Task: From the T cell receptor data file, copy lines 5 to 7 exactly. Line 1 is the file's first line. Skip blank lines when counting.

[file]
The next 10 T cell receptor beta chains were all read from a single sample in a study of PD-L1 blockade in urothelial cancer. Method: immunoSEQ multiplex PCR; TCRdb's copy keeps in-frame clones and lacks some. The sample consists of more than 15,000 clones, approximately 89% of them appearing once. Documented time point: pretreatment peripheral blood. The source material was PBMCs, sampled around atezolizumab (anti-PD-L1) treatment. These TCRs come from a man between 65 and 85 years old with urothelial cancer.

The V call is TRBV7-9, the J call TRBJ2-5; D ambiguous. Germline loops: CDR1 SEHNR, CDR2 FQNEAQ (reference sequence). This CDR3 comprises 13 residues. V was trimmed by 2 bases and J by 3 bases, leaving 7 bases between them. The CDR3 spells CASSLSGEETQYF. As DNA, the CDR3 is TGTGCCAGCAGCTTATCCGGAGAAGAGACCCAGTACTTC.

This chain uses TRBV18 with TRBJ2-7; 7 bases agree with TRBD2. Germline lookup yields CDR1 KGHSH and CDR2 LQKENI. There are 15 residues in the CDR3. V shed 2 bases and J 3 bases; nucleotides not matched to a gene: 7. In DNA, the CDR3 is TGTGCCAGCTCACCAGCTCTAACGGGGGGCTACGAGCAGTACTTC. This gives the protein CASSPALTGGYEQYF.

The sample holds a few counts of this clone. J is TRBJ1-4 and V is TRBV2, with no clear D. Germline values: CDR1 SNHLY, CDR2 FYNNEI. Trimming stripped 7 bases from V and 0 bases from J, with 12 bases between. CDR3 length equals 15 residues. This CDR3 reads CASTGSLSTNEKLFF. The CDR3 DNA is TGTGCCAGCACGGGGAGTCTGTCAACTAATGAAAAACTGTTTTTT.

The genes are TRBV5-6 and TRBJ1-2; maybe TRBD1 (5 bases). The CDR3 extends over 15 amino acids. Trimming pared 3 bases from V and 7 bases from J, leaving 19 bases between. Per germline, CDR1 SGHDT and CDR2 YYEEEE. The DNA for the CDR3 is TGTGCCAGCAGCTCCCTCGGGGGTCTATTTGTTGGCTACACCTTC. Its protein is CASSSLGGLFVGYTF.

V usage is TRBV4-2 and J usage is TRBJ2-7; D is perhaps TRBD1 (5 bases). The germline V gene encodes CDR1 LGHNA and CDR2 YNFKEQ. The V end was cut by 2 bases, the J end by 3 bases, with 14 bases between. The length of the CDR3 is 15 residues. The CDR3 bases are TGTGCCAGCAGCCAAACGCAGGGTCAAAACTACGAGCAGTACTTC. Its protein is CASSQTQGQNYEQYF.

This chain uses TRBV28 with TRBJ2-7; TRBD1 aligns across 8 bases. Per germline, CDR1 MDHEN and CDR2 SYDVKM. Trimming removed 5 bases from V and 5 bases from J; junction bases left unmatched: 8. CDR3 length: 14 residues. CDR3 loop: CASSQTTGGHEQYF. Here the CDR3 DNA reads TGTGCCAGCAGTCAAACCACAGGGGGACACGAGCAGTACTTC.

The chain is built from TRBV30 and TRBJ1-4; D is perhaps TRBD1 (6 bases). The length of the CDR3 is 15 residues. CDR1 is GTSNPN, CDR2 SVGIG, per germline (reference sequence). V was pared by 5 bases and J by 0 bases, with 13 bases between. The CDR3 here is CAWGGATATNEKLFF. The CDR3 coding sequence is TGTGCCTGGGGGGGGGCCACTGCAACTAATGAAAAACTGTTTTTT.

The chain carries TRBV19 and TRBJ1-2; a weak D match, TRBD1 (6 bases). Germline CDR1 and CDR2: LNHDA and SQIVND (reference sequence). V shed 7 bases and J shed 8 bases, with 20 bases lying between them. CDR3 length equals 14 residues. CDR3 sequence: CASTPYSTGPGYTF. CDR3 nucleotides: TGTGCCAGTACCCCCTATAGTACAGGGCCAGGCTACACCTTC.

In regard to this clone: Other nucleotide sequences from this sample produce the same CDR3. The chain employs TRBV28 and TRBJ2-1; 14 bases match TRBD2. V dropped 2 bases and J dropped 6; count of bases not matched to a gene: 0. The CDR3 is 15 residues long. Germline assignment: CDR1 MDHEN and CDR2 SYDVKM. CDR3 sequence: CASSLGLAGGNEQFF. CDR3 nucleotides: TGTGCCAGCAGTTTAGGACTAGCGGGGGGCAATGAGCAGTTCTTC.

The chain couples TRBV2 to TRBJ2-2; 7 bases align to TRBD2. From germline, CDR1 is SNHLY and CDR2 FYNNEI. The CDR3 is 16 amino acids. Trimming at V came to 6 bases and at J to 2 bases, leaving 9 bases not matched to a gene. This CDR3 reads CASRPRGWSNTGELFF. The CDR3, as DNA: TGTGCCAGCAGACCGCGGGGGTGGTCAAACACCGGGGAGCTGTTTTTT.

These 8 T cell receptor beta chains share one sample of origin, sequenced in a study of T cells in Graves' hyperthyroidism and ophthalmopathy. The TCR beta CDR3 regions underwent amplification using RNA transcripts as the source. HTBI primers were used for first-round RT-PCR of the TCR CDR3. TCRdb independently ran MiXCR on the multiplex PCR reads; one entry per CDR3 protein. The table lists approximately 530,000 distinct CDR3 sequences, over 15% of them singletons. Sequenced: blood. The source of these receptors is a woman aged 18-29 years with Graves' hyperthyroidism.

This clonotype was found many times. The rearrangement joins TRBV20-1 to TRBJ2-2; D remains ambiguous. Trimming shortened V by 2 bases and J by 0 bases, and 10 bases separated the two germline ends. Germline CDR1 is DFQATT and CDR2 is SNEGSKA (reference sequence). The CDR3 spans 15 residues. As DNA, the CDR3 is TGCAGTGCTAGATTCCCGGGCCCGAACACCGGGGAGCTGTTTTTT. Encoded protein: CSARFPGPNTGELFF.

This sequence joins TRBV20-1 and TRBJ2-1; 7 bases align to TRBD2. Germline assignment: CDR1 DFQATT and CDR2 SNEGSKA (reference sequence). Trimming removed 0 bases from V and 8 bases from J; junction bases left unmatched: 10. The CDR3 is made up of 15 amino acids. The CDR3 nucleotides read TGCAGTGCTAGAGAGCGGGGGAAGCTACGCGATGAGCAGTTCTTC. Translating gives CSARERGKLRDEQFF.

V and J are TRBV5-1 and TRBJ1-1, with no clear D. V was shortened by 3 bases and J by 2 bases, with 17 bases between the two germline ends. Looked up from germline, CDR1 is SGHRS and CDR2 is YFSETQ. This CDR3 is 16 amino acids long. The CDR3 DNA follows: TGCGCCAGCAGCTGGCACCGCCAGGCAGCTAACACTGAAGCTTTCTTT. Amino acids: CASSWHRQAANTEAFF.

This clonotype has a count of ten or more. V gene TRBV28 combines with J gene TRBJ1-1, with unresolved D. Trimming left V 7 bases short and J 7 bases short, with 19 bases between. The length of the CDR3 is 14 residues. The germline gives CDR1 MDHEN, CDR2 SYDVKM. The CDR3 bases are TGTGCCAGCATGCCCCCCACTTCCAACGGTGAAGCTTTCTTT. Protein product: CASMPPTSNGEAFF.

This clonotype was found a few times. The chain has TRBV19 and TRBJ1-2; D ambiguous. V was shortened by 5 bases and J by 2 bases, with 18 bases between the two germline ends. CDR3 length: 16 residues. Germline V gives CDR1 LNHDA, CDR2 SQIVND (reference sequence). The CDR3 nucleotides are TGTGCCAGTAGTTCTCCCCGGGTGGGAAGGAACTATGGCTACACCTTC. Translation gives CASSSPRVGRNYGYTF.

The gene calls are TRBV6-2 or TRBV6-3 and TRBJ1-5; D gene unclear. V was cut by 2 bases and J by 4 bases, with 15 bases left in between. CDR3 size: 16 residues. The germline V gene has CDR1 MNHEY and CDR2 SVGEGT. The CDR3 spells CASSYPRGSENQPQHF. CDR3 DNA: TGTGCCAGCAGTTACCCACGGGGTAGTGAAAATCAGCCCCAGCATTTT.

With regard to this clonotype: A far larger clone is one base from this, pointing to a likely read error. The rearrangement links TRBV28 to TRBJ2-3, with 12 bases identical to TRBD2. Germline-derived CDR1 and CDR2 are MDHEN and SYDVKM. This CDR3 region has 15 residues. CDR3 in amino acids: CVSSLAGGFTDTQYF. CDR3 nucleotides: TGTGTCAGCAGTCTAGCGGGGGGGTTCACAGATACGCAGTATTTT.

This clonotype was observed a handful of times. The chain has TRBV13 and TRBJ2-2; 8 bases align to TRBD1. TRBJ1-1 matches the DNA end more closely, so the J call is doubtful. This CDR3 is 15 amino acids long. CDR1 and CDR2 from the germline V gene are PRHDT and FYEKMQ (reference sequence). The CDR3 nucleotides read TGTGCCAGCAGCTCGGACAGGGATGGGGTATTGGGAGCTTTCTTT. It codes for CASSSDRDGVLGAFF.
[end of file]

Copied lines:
The genes are TRBV5-6 and TRBJ1-2; maybe TRBD1 (5 bases). The CDR3 extends over 15 amino acids. Trimming pared 3 bases from V and 7 bases from J, leaving 19 bases between. Per germline, CDR1 SGHDT and CDR2 YYEEEE. The DNA for the CDR3 is TGTGCCAGCAGCTCCCTCGGGGGTCTATTTGTTGGCTACACCTTC. Its protein is CASSSLGGLFVGYTF.

V usage is TRBV4-2 and J usage is TRBJ2-7; D is perhaps TRBD1 (5 bases). The germline V gene encodes CDR1 LGHNA and CDR2 YNFKEQ. The V end was cut by 2 bases, the J end by 3 bases, with 14 bases between. The length of the CDR3 is 15 residues. The CDR3 bases are TGTGCCAGCAGCCAAACGCAGGGTCAAAACTACGAGCAGTACTTC. Its protein is CASSQTQGQNYEQYF.

This chain uses TRBV28 with TRBJ2-7; TRBD1 aligns across 8 bases. Per germline, CDR1 MDHEN and CDR2 SYDVKM. Trimming removed 5 bases from V and 5 bases from J; junction bases left unmatched: 8. CDR3 length: 14 residues. CDR3 loop: CASSQTTGGHEQYF. Here the CDR3 DNA reads TGTGCCAGCAGTCAAACCACAGGGGGACACGAGCAGTACTTC.